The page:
Photographs made in Tobermory and the surrounding area on the Isle of Mull, Scotland, in July 2015.
Of my recent postcards from Lisbon, this image seems to be a favourite among viewers and has had the most love on my Instagram. I put quite a lot of time into this image, taking many sketch images to achieve the kind of image I had in mind.
The architecture is obviously the subject here. I love the visual effect of the perfect repetition in structures like these, and I can’t resist the diagonals that create the classical vanishing point perspective and such depth. I tried to emphasize these aspects by using a wide-angle lens (24mm), creating diagonals that pull your eye along the repeating columns and arches as well as giving a sense of depth, inviting you to walk into the image.
I also liked the strong light on the columns on the left and the alternation with the shadows on the unlit sides, which further emphasizes the repetition. This is one reason, along with wanting to keep the end of the walkway off centre, that I composed to make these left-hand columns so prominent. I also played around with different effects from different composition of the foreground – in particular, I tried including the lit face of the nearest column, but the column took too much of the frame. In this composition, the darkness of the closest pillar contains the image and moves the eye inside and along, while making clear that the pattern repeats beyond the frame and past the viewer at the side.
Taking the colour out of this image was the intention from the start. The image is about the lines, the patterns, the perspective and the depth, and the colour just didn’t contribute to these aspects. Also, although I didn’t see this consciously at the time, the combination of the lines and the light effectively divide the frame into four in the form of an X centred on the end of the walkway. Squint as you look at the image and you’ll see it. I think the monochrome conversion exaggerates this and results in a nice balance.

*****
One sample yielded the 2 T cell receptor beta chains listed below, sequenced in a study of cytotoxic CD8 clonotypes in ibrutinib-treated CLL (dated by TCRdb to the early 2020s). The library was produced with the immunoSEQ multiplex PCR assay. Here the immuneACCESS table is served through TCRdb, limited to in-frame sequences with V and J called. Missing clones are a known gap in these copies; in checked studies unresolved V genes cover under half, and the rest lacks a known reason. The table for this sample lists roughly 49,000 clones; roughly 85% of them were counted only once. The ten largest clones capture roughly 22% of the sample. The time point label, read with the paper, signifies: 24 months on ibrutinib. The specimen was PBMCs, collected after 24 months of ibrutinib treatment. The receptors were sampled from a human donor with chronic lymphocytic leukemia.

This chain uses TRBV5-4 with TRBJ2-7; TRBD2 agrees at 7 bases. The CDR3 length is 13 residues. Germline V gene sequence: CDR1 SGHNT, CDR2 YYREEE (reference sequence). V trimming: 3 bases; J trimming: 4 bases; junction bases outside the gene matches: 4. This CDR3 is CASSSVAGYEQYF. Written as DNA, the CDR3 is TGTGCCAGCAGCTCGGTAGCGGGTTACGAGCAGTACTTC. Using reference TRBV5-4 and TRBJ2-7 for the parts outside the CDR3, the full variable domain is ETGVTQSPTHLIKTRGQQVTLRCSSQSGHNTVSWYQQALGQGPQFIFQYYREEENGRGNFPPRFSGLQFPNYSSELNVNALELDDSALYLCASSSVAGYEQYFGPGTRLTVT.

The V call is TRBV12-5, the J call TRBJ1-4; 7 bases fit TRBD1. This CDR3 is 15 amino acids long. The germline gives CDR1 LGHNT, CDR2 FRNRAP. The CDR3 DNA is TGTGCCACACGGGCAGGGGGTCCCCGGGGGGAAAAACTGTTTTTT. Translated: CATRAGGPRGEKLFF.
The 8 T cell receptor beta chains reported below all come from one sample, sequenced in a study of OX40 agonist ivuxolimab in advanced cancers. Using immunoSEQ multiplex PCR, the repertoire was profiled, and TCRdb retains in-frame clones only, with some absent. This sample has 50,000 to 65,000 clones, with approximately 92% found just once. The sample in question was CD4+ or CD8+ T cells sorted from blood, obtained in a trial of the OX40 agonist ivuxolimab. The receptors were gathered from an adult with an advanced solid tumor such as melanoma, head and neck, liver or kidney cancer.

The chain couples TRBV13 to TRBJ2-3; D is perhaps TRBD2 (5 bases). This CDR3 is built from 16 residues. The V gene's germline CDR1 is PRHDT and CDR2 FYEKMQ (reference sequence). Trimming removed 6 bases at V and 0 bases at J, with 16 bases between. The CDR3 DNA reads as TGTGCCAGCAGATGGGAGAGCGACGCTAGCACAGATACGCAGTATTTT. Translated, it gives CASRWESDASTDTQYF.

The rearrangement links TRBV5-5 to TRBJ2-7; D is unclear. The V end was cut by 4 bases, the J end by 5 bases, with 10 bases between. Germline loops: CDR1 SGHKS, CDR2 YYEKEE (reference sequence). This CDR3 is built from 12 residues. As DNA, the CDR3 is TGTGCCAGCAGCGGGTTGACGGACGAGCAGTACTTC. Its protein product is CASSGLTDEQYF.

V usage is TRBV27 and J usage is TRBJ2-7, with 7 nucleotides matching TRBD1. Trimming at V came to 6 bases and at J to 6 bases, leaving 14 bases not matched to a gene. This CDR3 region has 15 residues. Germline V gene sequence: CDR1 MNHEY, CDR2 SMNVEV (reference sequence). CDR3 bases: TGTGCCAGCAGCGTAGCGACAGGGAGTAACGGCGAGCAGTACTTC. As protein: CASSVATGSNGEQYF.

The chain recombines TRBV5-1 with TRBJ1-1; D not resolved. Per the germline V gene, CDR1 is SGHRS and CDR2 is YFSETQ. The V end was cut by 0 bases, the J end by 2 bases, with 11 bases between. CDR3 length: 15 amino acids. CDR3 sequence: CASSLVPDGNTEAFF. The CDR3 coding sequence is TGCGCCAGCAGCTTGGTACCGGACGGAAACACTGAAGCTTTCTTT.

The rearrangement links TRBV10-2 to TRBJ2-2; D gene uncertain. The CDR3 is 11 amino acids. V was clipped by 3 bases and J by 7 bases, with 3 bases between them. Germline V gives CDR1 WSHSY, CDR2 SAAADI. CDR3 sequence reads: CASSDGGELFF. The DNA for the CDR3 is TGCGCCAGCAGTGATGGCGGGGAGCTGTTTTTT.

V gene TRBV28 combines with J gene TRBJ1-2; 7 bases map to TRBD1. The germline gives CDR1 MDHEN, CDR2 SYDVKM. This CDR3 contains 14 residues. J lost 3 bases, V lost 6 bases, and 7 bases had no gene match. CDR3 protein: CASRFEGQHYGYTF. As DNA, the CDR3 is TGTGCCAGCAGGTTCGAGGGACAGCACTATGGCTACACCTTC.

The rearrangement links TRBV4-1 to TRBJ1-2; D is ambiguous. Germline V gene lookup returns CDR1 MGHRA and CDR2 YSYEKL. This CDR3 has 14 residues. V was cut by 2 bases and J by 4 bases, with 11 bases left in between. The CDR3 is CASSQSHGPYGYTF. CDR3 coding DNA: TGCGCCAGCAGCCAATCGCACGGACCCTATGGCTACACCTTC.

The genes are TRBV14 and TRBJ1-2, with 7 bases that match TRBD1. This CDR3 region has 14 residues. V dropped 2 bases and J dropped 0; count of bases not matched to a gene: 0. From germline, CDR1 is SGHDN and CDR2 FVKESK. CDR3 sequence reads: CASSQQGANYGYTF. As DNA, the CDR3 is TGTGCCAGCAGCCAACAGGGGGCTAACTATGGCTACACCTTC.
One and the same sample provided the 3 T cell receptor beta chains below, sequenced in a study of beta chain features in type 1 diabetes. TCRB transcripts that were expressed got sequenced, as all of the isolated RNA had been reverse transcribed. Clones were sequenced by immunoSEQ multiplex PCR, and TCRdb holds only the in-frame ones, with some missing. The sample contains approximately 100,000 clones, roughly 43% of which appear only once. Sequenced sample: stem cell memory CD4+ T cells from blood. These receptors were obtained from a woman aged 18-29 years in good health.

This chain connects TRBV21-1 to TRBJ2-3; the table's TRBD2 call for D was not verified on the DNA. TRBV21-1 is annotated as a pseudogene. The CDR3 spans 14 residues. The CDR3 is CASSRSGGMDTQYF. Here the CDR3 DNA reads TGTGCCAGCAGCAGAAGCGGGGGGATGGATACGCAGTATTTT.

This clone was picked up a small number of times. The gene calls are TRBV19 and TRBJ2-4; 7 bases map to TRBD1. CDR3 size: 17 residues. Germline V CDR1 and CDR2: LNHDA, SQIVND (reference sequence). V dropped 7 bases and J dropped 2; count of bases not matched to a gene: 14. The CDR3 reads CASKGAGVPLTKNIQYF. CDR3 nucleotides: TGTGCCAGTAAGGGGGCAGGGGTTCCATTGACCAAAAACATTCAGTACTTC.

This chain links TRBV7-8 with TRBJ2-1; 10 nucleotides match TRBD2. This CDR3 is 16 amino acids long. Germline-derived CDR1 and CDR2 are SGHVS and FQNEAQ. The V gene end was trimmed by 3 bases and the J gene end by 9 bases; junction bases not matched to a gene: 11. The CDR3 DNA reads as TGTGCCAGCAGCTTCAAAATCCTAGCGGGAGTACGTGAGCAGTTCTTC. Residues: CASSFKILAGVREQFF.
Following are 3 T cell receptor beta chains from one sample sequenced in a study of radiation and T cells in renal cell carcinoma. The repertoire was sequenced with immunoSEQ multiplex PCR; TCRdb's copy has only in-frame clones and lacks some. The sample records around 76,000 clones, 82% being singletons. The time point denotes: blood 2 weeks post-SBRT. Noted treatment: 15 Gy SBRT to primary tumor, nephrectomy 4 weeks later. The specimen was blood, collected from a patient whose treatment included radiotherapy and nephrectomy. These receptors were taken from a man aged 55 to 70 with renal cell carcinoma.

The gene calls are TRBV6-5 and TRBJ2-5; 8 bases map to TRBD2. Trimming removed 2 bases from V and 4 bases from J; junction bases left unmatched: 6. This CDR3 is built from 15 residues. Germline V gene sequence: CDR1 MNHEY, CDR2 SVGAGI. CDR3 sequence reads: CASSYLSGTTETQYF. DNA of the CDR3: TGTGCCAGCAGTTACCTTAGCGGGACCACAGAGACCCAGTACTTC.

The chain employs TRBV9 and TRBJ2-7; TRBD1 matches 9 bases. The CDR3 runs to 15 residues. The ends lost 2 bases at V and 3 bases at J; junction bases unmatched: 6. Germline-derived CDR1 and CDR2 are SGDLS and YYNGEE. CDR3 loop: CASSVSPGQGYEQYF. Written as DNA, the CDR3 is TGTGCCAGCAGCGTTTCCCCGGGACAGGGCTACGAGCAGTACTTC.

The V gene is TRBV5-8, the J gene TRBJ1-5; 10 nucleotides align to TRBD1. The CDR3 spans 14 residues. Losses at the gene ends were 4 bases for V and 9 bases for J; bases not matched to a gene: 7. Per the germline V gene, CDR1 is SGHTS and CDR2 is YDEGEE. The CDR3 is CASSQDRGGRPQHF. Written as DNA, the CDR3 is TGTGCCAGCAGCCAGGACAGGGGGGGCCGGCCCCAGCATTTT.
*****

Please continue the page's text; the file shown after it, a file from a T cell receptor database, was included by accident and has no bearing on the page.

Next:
Once I’d got the composition of the architecture right, there was another decision to be made – whether or not to include people. I wanted to, partly for a sense of scale but also for the atmosphere. From experience, I find that desserted images of architecture like this feel cold and uninviting. At the same time though, I didn’t want anyone too close to the camera because they would immediately become the subject. For this reason, I spent a long time waiting for the right balance, and I took many shots. Perhaps some people a little closer would have been ideal, but I do like the fact that the people here appear small, exaggerating the scale, and I think the fact that they are far away helps the viewer feel that they want to walk along under the arches.
The Cais das Colunas – two columns in the water of the Tagus river at Praço do Comércio (Commerce Square) in Lisbon. Pretty much the first thing I saw when I emerged from the Metro for my photography excursion in the Alfama district in Lisbon. There’s nothing spectacular about them, but they are unusual, and with the waves swirling around them, I found them quite mesmerizing. They proved a captivating photographic subject.
In line with the constraints I had set for my half day in Lisbon, I had my 50mm f/1.8 lens in the camera, and I kept it that way – at least at first – while making sketch images of the columns to see what looked right. I wanted the symmetrical, straight-on composition, because shooting from any angle would have put the focus on one column over the other, and I wanted to emphasize the gate-like appearance of them from square on. I tried various vantage points from different distances and with different amounts of foreground, and I did eventually break my lens constraint because I wanted to see if it would work with a wider angle of view. It didn’t – the distortion was extremely obvious, and the columns ended up too small in the frame anyway.
Once I settled on the composition I wanted, I also looked for nice moments in the water to add interest to the composition. The waves were approaching from two directions and breaking on each other around the middle, so once I’d found the angle of view and composition I liked, I focused on capturing this breaking in the centre of the image. I managed it a few times, but in the image I chose to process, I love the way the drops are suspended above the breaking wave.
The biggest creative choice I made in developing this image was obviously to convert it to black & white. I made the decision for two reasons. First, I felt the colour put too much emphasis on the sea and sky, so the impact of the composition was lost. Taking the colour away focuses the image on the strong geometry and the stature of the columns, and makes the most of the diagonal lines of the waves that lead you to the centre of the image. Second, the light was a bit harsh, and I felt the strong side lighting and hard shadows on the columns looked better in black & white. The contrast is such that the feeling of the bright sun and the warmth is not lost even without colour, and I adjusted the black & white mix and the contrast settings to maximize this. I also cropped to a slightly squarer format to avoid having too much empty space either side of the columns.